The townspeople of Holcomb, KS were notably incensed by Capote’s portrayal of the Clutter family, which lasts only long enough for him to steer the focus onto how they came to die—through brutal shotgun shootings carried out by Richard Hickock and Perry Smith. The languid early narrative of the family’s daily routines, their warm and pristine standing within their community, fades quietly and is replaced with an FBI investigation and disorganized criminal evasion.
Capote trims the various layers of his characters’ involvement into a synchronized scope that was at times fictional, but gorgeously written. Which becomes so obviously the point he tried to maintain amid Holcomb’s dissatisfaction with his portrayal of events. They wanted to read a literary monument to their fellow townspeople, where Capote wanted to disassemble their assailants. He didn’t want to write an elegy, he wanted to experiment with form, to push the boundaries of narrative nonfiction, and to strip people down to their bones—essentially, the elements of a person or character’s humanity that make for a good story.
In order to unveil that story, Capote had to go beyond the Clutter family into the minds of the murderers, to a place where these men were as human as the ones they’d killed. He followed them all the way to their executions in 1965, showing an evident preference for Smith, whose background is more delicately honed, and whose demeanor he offers a considerable amount of empathy in contrast to Hickock’s. Being the first of its kind, In Cold Blood reads both like a novel and news report. It was serialized in The New Yorker before being published in full by Random House in 1966.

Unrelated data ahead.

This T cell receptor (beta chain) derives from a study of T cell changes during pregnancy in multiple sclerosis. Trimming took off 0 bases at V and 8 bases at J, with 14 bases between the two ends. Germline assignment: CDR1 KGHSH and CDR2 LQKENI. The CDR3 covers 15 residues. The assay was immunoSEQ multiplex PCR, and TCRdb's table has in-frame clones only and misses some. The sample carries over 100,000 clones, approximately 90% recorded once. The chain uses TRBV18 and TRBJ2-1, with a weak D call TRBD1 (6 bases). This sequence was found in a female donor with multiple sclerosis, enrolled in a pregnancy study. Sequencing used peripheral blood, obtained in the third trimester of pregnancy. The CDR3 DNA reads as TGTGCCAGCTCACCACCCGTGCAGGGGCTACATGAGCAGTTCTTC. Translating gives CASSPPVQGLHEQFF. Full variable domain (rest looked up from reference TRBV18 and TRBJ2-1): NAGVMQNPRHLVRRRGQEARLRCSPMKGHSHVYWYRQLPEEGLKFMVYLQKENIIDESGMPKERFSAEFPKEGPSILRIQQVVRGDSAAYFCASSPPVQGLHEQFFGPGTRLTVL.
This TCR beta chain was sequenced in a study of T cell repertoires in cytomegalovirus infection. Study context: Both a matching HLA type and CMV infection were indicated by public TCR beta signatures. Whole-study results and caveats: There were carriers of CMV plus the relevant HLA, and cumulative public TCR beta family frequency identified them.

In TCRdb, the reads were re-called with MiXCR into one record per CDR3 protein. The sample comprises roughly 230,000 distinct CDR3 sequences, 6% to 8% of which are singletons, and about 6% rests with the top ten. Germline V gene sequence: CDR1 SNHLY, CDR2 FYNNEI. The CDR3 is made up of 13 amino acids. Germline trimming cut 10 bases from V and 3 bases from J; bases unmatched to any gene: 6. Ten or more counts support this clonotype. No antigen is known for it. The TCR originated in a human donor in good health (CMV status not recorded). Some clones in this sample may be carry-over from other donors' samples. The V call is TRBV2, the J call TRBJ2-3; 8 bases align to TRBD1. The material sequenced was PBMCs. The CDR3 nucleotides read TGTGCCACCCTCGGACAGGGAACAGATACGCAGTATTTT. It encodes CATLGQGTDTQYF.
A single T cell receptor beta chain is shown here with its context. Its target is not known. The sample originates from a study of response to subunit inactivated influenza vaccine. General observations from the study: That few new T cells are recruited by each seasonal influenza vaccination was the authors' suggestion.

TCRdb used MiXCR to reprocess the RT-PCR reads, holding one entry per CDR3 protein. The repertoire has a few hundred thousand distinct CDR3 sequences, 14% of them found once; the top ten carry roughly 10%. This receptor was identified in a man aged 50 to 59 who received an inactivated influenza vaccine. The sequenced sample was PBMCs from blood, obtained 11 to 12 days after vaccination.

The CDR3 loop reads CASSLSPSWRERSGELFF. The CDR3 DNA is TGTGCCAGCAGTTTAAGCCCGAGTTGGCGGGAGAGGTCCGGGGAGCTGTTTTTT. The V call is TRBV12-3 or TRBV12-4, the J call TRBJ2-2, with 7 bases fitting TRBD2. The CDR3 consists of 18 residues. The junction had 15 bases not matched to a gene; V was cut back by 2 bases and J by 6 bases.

Most notable of its fame is the part To Kill a Mockingbird author, Harper Lee, played in the interviewing and research. Whether or not she did any of the writing is still a point of contention, but she is reported as having an immediate role in greasing the townspeople for information more easily than Capote. Less well-known is his fact-checking aid from The New Yorker, Sandy Campbell, and the questionable part he played in verifying the information that Capote collected for the project. It is where the book takes on its fictional qualities—or unverifiable facts—that the reader may see where exactly Capote’s reporting had to end and his imagination take over. It was that imaginative thinking that generated the intense marketing campaign he had already begun to build through The New Yorker that is reported to have been the reason why Hickock’s own memoir was squelched. Capote had much more at stake, and couldn’t have one of the actual murderers counteracting his portrayal of events.
This is how the family and townspeople came to abhor his handling of the Clutter’s story, and how literary reportage as we know it today still wrestles with the question of narrative in a nonfiction setting. Especially considering the differences in how one obtains facts and how that information is reviewed being much different now than it was in the 1960s. As he writes in describing a robbery of the Holcomb postmistress, “Imagination, of course, can open any door—turn the key and let terror walk right in.” Perhaps, to the townspeople of Holcomb, terror came in the form of not only Smith and Hickock, but Capote himself.